One Of The First Men On The Moon, Buzz Aldrin Is Hopeful About Humans Occupying Mars

He calls it "Marsland."

Many of us were elated at NASA's announcement about Mars on Monday. Unsurprisingly, so was the second man on the moon, a historical figure who even today continues to push for space exploration. Astronaut Buzz Aldrin's op-ed on Mars' water discovery highlighted exactly that: the hope that humans will someday inhabit Mars.

"For future Martians there was great news this week," Aldrin wrote in his Time editorial. "Mars researchers revealed the strongest evidence yet that liquid water is flowing on the Red Planet. That prospect can help sustain humanity's presence there and establish a growing settlement on that world."

But Aldrin also highlighted the nature of Mars' water itself — "briny, rather than pure, and loaded with deadly perchlorates," he wrote. But he remained optimistic about the opportunity that it presented, noting that treating the water could potentially enable vegetation to grow and fish to thrive.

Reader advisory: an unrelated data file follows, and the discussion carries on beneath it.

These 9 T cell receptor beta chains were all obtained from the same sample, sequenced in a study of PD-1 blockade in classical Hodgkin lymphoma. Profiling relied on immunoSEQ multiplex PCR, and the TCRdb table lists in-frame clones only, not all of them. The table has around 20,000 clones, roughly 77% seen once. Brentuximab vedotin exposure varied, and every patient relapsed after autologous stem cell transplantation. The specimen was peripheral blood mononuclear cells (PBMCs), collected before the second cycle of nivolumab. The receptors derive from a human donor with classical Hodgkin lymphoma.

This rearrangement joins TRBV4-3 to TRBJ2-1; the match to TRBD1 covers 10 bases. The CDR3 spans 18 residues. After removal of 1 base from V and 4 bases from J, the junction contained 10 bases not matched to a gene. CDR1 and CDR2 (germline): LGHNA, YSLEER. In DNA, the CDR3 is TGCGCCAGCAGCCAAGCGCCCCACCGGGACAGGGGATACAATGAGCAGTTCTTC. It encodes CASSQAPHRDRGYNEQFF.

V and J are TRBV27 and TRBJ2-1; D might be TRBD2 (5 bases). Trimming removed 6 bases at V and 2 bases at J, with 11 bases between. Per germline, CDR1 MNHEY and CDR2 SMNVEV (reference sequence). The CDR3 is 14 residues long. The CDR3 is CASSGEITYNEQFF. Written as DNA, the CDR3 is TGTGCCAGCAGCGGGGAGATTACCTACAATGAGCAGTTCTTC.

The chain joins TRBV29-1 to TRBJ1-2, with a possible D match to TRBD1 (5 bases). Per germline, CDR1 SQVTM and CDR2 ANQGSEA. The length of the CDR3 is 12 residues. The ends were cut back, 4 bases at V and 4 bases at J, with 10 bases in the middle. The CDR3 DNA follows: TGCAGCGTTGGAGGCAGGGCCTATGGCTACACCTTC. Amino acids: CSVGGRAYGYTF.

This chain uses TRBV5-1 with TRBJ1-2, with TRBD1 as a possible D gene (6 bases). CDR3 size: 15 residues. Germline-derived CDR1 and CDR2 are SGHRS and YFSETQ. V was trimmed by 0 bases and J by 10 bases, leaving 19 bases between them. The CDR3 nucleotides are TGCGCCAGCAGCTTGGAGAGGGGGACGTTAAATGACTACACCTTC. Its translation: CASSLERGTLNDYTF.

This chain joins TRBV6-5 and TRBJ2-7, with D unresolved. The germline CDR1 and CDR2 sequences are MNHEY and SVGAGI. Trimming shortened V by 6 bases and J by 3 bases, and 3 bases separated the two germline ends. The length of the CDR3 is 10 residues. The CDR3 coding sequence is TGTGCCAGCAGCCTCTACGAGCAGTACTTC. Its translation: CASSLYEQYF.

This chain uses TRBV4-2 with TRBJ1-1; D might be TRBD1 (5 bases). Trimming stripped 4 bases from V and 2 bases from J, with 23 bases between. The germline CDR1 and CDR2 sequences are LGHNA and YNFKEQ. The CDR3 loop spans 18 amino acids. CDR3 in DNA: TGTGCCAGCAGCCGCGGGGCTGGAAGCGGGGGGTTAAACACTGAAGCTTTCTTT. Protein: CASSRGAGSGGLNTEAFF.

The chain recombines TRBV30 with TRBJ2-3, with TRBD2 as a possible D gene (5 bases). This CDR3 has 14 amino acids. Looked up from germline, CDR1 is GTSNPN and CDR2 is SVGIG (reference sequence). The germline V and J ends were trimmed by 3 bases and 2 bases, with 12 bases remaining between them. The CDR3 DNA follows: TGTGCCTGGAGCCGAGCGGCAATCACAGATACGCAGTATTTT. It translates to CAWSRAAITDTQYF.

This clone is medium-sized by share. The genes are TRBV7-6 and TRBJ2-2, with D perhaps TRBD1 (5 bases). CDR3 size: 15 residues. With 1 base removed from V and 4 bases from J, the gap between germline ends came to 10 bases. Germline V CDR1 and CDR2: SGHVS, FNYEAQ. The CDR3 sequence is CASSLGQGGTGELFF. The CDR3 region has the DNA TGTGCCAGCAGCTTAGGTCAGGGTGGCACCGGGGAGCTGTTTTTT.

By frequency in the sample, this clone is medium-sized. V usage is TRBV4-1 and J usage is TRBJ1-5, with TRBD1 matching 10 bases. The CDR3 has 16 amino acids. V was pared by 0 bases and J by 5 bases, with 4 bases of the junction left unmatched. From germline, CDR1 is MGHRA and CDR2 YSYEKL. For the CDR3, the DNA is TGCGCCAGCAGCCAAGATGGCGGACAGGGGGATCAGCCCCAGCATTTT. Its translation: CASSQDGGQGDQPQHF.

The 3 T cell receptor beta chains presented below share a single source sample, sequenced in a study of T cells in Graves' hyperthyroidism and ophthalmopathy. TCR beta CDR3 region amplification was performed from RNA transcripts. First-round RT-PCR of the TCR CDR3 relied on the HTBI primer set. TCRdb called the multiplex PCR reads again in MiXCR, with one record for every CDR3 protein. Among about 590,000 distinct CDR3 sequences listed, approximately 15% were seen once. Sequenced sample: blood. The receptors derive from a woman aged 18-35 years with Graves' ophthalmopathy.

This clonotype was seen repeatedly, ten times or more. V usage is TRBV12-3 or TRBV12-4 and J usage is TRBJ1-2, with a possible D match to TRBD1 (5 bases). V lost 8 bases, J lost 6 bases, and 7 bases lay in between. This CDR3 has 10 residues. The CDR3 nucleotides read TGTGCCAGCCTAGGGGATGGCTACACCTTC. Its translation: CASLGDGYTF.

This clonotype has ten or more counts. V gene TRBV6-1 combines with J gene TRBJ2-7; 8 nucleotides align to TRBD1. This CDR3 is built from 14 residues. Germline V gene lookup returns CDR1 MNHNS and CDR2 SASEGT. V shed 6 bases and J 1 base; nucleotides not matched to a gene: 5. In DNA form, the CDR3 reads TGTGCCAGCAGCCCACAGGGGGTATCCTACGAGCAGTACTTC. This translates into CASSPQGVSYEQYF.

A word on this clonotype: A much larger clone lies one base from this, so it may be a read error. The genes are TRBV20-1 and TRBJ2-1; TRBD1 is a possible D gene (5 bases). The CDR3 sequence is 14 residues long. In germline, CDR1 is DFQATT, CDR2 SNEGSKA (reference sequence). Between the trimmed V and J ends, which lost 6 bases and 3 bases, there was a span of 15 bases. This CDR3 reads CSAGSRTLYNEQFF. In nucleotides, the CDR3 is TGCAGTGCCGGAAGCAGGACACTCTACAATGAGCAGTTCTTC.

"That all adds up to the ability of humans to live off the land," Aldrin wrote. "Marsland."

While the source of the water hasn't yet been found, there is a suspicion that the water is coming from underground. Lead scientist Michael Meyer for NASA's Mars Exploration Program in Washington said in a statement that further studies of Mars could yield results that show where the resources to support life in the future are.


Aldrin has long advocated the human exploration of Mars. "It's a reasonable time to contribute to the history of the human race by establishing a growing settlement with sustainability on the surface of Mars," Aldrin has said. "Now that's exciting to me."

As one of the first men to set foot on the moon, Aldrin remains a supporter of deep space exploration, particularly when it comes to the U.S.' role as a pioneer in that department. 

Cover image via iStock/Jalisco Campus Party


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